The circular keep with an imposed triangular form is rare but not unknown, the best example is Orford Castle Suffolk but also Longtown Castle, Herefordshire. However, the Throne great tower was clearly modelled on nearby Conisbrough Castle, a circular tower with 6 buttresses.
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Sources of information, references and further reading
  • Websites (Gatehouse is not responsible for the content of external websites.)
  • Books
    • Turner, Maurice, 2004, Yorkshire Castles: Exploring Historic Yorkshire (Otley: Westbury Publishing) p. 249
      Hey, David, 2003, Medieval South Yorkshire (Landmark Publishing) p. 73
      Salter, Mike, 2001, The Castles and Tower Houses of Yorkshire (Malvern: Folly Publications) p. 104
      Ingham, Bernard, 2001, Bernard Ingham's Yorkshire Castles (Dalesman) p. 23
      King, D.J.C., 1983, Castellarium Anglicanum (London: Kraus) Vol. 2 p. 527
      Ryder, P.F., 1982 (paperback edn 1992), The Medieval Buildings of Yorkshire (Ash Grove Book) p. 87-107
      Hey, David, 1979, The Making of South Yorkshire p. 44
      Magilton, J.R., 1977, The Doncaster District: An Archaeological Survey (Doncaster) p. 71-3
      Illingworth, J.L., 1938 (republished 1970), Yorkshire's Ruined Castles (Wakefield) p. 132
      Armitage and Montgomerie, 1912, in Page, Wm (ed), VCH Yorkshire Vol. 2 p. 23
      Sheahan and Whellan, 1857, History and Topography of the City of York, etc. (Beverley) Vol. 1 p. 773
      Casson, W., 1829, History and Antiquities of Thorne p. 30-39 online copy
  • Periodical Articles
    • Speight, Sarah, 2004, ''Religion in the Bailey: Charters, Chapels and the Clergy' Château Gaillard Vol. 21 p. 271-80
      Birch, J., 1981, 'The castles and fortified houses of South Yorkshire' The Archaeological Journal Vol. 137 p. 374-6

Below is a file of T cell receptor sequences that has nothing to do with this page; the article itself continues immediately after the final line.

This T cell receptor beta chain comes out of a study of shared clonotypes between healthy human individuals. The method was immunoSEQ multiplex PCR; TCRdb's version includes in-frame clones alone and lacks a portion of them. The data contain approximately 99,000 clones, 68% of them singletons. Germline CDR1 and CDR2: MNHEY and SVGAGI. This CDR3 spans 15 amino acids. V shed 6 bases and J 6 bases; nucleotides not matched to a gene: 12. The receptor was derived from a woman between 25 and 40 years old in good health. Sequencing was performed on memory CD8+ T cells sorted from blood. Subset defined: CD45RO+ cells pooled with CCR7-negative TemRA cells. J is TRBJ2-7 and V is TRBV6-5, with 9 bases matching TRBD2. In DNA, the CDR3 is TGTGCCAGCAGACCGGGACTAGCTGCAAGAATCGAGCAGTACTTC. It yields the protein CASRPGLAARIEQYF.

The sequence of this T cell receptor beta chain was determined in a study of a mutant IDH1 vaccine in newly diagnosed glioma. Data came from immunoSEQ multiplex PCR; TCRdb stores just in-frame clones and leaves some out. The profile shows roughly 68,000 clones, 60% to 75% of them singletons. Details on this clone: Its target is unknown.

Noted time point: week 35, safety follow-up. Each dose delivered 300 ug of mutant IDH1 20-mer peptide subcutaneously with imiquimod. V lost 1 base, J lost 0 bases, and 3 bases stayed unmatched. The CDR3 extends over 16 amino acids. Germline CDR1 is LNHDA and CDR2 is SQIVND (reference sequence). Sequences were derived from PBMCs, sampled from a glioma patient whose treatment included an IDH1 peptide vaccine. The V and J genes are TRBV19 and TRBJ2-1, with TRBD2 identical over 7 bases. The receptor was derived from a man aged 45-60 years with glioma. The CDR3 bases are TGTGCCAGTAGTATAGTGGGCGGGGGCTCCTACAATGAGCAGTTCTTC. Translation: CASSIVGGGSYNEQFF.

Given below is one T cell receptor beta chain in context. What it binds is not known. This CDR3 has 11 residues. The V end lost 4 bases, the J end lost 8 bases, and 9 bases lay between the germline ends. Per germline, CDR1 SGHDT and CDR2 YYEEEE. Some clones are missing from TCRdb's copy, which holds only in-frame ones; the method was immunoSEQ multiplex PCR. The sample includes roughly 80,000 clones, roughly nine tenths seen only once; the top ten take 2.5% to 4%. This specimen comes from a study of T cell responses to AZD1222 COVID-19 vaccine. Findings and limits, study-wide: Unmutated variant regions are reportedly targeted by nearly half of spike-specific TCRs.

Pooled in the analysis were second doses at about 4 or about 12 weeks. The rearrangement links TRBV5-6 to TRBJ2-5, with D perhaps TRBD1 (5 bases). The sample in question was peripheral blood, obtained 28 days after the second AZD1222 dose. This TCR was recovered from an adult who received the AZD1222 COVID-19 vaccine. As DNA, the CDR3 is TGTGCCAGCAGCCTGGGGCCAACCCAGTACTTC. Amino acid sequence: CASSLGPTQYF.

Clark, G.T., 1889, 'Contribution towards a complete list of moated mounds or burhs' The Archaeological Journal Vol. 46 p. 197-217 esp. 216 (seems to be listed twice as Thorne and Thurn) online copy
  • Antiquarian (Histories and accounts from late medieval and early modern writers)
    • Chandler, John, 1993, John Leland's Itinerary: travels in Tudor England  (Sutton Publishing) p. 526
      Toulmin-Smith, Lucy (ed), 1907, The itinerary of John Leland in or about the years 1535-1543 (London: Bell and Sons) Vol. 1 p. 36 online copy
  • Other sources: Theses; 'grey' literature; in-house reports; unpublished works; etc.
    • Constable, Christopher, 2003, Aspects of the archaeology of the castle in the north of England C 1066-1216 (Doctoral thesis, Durham University) Available at Durham E-Theses Online
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The bibliography owes much to various bibliographies produced by John Kenyon for the Council for British Archaeology, the Castle Studies Group and others.
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This record last updated on Saturday, November 15, 2014